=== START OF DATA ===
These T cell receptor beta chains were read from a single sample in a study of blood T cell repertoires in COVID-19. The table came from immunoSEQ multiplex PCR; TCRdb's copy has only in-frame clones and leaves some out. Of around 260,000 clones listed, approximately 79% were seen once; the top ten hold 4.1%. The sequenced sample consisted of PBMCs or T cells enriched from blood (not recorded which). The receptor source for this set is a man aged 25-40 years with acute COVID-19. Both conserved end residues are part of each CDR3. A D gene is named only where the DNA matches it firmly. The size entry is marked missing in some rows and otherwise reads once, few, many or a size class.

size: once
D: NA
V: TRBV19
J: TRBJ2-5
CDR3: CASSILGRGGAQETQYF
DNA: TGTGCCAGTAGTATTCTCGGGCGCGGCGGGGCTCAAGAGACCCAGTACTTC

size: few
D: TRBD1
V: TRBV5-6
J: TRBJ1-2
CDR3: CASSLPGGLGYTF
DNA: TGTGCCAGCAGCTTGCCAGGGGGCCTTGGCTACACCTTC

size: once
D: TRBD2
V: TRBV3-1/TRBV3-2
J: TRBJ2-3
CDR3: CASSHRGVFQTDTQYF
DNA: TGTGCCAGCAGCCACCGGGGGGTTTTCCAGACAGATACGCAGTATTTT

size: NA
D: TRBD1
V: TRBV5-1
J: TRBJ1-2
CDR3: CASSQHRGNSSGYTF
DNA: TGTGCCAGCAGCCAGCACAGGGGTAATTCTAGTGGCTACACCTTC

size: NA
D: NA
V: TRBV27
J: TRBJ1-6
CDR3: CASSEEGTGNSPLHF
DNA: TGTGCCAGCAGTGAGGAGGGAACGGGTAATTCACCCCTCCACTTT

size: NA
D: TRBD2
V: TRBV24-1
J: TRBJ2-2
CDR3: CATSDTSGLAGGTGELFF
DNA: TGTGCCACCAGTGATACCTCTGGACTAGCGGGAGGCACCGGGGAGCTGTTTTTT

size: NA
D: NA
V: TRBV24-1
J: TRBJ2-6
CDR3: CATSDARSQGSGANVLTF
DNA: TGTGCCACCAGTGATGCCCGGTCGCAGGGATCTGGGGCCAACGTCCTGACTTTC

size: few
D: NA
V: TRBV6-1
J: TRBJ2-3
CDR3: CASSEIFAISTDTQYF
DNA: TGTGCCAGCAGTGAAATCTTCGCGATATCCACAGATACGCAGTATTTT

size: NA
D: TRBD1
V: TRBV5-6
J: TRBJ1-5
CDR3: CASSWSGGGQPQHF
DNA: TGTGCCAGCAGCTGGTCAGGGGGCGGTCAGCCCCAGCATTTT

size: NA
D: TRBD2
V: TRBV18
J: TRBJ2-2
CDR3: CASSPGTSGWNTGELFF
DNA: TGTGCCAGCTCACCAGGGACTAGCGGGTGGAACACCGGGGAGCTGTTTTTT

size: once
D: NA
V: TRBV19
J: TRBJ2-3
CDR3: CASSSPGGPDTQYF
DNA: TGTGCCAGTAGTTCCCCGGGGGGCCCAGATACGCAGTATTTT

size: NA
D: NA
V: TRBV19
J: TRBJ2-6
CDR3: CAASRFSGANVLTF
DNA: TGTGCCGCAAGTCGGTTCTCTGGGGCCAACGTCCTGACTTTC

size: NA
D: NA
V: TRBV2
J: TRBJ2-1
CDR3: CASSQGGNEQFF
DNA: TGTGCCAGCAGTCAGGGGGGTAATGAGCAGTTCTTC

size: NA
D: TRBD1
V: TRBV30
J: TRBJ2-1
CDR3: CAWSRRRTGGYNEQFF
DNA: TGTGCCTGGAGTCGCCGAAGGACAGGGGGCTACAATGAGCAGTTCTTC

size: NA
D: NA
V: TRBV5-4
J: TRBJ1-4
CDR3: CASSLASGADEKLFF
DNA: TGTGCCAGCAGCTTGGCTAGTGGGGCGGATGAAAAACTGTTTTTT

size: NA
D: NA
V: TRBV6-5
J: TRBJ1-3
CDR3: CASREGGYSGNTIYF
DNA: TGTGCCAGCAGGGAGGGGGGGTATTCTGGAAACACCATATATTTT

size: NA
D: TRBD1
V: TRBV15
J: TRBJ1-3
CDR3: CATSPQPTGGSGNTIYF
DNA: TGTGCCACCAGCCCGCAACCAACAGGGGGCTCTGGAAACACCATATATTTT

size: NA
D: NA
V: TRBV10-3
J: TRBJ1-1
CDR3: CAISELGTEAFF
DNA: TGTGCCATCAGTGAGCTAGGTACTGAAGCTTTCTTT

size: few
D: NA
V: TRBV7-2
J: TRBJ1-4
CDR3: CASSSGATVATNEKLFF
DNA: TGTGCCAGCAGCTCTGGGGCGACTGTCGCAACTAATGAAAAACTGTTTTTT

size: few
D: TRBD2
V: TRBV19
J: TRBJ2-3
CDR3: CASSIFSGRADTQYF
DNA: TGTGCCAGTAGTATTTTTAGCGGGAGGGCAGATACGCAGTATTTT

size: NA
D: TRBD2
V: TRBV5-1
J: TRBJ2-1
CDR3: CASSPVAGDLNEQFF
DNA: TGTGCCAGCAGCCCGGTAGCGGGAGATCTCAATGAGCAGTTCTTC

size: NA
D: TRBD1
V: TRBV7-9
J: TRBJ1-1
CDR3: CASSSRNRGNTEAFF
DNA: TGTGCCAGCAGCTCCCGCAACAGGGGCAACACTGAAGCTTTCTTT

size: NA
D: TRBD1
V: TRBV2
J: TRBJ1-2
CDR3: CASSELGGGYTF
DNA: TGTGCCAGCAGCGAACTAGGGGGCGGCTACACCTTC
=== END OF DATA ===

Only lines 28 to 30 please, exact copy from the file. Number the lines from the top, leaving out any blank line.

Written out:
V: TRBV27
J: TRBJ1-6
CDR3: CASSEEGTGNSPLHF